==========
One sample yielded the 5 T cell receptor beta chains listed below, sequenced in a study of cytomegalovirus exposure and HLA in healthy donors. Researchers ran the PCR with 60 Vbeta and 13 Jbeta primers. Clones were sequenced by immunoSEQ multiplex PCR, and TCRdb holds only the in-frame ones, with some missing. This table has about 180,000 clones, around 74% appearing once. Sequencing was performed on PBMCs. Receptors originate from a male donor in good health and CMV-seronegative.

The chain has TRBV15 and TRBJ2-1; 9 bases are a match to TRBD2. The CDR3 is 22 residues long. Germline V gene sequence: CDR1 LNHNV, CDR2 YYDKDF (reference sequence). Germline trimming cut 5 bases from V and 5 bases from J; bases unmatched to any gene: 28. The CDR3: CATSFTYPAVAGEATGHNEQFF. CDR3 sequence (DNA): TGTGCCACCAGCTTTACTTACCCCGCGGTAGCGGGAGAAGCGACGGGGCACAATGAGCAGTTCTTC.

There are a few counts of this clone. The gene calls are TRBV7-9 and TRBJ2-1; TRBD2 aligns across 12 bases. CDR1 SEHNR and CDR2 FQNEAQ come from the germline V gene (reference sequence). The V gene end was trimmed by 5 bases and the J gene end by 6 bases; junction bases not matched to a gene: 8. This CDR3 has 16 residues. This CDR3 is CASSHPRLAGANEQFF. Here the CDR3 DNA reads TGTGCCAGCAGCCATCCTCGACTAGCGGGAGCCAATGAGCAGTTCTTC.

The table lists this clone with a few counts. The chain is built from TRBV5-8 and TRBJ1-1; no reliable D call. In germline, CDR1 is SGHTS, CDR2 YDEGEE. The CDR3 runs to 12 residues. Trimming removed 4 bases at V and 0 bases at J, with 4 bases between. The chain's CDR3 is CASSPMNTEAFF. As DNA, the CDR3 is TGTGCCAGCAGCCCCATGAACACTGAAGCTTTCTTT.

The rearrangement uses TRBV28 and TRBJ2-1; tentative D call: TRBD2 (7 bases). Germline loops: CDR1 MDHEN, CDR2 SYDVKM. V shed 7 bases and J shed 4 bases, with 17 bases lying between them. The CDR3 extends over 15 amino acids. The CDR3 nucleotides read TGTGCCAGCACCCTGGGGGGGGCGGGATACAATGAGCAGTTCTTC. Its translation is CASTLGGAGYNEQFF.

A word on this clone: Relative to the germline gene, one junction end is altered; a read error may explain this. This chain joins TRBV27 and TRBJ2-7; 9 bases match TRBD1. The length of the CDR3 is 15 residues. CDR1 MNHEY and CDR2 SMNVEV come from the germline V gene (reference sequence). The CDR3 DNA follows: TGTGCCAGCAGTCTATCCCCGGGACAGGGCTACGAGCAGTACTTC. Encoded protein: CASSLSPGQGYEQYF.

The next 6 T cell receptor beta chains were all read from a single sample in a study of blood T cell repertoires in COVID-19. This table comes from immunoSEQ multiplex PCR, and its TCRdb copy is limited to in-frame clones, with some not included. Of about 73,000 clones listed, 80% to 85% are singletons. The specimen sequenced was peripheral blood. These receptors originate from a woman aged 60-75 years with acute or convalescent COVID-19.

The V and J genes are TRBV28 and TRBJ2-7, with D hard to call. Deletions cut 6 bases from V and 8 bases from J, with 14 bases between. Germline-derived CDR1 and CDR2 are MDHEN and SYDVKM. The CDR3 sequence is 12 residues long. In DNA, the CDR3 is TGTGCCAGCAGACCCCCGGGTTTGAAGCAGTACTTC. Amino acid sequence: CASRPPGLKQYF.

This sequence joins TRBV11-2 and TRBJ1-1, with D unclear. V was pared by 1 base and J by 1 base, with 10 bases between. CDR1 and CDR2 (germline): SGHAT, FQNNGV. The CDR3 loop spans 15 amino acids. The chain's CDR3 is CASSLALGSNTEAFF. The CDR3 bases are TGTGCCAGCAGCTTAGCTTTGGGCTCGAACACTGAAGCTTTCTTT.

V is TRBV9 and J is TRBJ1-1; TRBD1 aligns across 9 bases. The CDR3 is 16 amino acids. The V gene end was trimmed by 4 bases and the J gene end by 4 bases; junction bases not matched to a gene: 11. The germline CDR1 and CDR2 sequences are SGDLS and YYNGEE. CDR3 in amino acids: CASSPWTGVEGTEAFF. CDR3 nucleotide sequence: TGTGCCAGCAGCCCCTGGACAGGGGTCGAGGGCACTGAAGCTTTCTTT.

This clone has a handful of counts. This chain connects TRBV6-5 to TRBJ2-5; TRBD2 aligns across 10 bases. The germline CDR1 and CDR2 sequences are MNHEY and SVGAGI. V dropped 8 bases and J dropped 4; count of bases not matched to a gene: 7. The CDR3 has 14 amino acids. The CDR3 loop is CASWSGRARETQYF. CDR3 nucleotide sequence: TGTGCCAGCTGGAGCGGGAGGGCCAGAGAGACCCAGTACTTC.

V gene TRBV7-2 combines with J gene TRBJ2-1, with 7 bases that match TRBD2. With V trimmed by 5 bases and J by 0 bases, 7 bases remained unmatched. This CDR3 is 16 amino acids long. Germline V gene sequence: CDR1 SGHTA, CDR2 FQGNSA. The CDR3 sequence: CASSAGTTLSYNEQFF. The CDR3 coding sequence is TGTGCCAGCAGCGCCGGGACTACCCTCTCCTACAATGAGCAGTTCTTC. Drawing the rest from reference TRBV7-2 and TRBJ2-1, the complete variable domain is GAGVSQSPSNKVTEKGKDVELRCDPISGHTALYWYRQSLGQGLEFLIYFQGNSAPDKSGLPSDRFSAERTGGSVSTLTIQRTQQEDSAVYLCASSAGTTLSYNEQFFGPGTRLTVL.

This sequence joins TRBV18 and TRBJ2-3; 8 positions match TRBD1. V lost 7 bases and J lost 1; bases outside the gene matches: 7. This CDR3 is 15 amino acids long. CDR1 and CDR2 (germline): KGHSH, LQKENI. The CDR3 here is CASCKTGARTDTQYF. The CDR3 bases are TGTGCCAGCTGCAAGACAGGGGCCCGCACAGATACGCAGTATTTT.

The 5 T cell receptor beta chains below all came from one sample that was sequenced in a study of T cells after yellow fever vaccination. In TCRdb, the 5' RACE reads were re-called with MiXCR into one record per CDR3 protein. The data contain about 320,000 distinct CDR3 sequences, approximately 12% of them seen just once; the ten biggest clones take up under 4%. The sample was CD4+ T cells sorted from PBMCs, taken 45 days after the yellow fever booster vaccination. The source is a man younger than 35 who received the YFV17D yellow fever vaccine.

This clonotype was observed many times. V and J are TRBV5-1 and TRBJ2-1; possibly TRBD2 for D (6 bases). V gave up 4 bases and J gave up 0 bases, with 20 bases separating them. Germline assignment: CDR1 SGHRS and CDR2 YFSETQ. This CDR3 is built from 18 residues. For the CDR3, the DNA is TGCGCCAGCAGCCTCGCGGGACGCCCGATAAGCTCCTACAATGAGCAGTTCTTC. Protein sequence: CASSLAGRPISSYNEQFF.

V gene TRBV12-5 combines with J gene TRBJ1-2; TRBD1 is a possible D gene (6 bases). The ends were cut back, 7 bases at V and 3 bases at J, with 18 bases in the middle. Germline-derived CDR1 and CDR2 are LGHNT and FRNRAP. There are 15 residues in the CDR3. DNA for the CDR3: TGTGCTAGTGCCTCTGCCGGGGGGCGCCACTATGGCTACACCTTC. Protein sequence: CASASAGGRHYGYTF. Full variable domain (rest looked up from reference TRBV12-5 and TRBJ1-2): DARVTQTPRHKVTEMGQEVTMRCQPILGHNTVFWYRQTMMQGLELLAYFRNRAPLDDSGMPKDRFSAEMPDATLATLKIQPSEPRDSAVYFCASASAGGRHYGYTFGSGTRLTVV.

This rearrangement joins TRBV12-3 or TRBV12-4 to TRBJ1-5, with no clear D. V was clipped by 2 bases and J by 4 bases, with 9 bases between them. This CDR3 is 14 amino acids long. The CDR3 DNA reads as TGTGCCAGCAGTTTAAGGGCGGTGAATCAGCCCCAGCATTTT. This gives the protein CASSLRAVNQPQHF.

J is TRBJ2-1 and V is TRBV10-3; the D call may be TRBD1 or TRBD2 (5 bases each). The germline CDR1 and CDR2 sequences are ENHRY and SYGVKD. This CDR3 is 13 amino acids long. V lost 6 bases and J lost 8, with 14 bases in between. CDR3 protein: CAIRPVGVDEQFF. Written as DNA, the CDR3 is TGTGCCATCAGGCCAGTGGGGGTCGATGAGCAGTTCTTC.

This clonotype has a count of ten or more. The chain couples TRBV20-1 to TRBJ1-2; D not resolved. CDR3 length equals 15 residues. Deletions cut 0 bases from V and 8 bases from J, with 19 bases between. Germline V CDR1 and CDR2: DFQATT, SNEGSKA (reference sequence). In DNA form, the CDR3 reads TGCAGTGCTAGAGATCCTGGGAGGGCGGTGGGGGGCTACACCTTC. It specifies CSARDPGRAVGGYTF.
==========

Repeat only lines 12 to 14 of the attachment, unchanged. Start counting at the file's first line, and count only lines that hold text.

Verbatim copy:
V gene TRBV7-2 combines with J gene TRBJ2-1, with 7 bases that match TRBD2. With V trimmed by 5 bases and J by 0 bases, 7 bases remained unmatched. This CDR3 is 16 amino acids long. Germline V gene sequence: CDR1 SGHTA, CDR2 FQGNSA. The CDR3 sequence: CASSAGTTLSYNEQFF. The CDR3 coding sequence is TGTGCCAGCAGCGCCGGGACTACCCTCTCCTACAATGAGCAGTTCTTC. Drawing the rest from reference TRBV7-2 and TRBJ2-1, the complete variable domain is GAGVSQSPSNKVTEKGKDVELRCDPISGHTALYWYRQSLGQGLEFLIYFQGNSAPDKSGLPSDRFSAERTGGSVSTLTIQRTQQEDSAVYLCASSAGTTLSYNEQFFGPGTRLTVL.

This sequence joins TRBV18 and TRBJ2-3; 8 positions match TRBD1. V lost 7 bases and J lost 1; bases outside the gene matches: 7. This CDR3 is 15 amino acids long. CDR1 and CDR2 (germline): KGHSH, LQKENI. The CDR3 here is CASCKTGARTDTQYF. The CDR3 bases are TGTGCCAGCTGCAAGACAGGGGCCCGCACAGATACGCAGTATTTT.

The 5 T cell receptor beta chains below all came from one sample that was sequenced in a study of T cells after yellow fever vaccination. In TCRdb, the 5' RACE reads were re-called with MiXCR into one record per CDR3 protein. The data contain about 320,000 distinct CDR3 sequences, approximately 12% of them seen just once; the ten biggest clones take up under 4%. The sample was CD4+ T cells sorted from PBMCs, taken 45 days after the yellow fever booster vaccination. The source is a man younger than 35 who received the YFV17D yellow fever vaccine.